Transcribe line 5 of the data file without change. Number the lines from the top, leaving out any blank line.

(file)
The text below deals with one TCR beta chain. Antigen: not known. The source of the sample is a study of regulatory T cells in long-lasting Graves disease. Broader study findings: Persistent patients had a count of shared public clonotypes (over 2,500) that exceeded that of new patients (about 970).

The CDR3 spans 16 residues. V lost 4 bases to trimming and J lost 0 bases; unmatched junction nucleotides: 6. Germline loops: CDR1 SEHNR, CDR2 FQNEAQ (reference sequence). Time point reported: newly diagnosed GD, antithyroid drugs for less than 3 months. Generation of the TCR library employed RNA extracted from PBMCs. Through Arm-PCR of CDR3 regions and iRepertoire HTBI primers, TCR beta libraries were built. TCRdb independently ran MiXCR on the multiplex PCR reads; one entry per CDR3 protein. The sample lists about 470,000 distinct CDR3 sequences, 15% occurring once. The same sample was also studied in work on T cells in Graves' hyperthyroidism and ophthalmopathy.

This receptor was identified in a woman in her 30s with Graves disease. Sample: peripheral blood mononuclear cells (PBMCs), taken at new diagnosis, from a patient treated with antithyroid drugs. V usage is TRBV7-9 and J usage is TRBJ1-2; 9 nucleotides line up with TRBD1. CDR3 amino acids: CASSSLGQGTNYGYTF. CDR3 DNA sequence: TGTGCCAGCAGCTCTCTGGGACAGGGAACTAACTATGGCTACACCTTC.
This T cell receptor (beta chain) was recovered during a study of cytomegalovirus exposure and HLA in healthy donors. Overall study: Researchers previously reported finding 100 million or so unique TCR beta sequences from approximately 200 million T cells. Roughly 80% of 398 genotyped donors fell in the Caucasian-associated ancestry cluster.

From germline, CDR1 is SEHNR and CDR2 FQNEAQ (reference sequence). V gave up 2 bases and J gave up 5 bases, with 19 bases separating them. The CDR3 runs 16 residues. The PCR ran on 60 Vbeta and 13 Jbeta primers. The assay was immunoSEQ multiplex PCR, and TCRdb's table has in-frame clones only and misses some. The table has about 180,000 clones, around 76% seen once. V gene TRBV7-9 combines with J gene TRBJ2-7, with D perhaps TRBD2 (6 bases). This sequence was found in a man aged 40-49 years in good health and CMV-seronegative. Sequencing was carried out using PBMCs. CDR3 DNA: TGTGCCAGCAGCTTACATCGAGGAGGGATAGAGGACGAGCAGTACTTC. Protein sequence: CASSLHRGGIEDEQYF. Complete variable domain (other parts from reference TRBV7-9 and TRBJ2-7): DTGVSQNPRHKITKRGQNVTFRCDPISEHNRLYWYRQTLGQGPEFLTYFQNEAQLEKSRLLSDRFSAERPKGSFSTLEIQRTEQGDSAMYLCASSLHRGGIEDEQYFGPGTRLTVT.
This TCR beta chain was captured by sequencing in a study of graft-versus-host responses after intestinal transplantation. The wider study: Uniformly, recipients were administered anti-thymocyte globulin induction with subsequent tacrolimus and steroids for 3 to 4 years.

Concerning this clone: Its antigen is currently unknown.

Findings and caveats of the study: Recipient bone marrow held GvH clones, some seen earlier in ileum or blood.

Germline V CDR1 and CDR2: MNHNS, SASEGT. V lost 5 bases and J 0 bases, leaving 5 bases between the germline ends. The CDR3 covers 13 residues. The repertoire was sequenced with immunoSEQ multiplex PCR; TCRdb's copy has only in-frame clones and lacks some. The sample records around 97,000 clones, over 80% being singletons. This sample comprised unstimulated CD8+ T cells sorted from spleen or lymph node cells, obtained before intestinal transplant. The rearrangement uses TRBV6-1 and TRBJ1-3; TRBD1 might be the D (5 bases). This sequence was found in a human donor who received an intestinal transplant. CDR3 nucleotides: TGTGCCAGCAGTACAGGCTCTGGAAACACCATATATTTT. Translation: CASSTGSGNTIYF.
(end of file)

From germline, CDR1 is SEHNR and CDR2 FQNEAQ (reference sequence). V gave up 2 bases and J gave up 5 bases, with 19 bases separating them. The CDR3 runs 16 residues. The PCR ran on 60 Vbeta and 13 Jbeta primers. The assay was immunoSEQ multiplex PCR, and TCRdb's table has in-frame clones only and misses some. The table has about 180,000 clones, around 76% seen once. V gene TRBV7-9 combines with J gene TRBJ2-7, with D perhaps TRBD2 (6 bases). This sequence was found in a man aged 40-49 years in good health and CMV-seronegative. Sequencing was carried out using PBMCs. CDR3 DNA: TGTGCCAGCAGCTTACATCGAGGAGGGATAGAGGACGAGCAGTACTTC. Protein sequence: CASSLHRGGIEDEQYF. Complete variable domain (other parts from reference TRBV7-9 and TRBJ2-7): DTGVSQNPRHKITKRGQNVTFRCDPISEHNRLYWYRQTLGQGPEFLTYFQNEAQLEKSRLLSDRFSAERPKGSFSTLEIQRTEQGDSAMYLCASSLHRGGIEDEQYFGPGTRLTVT.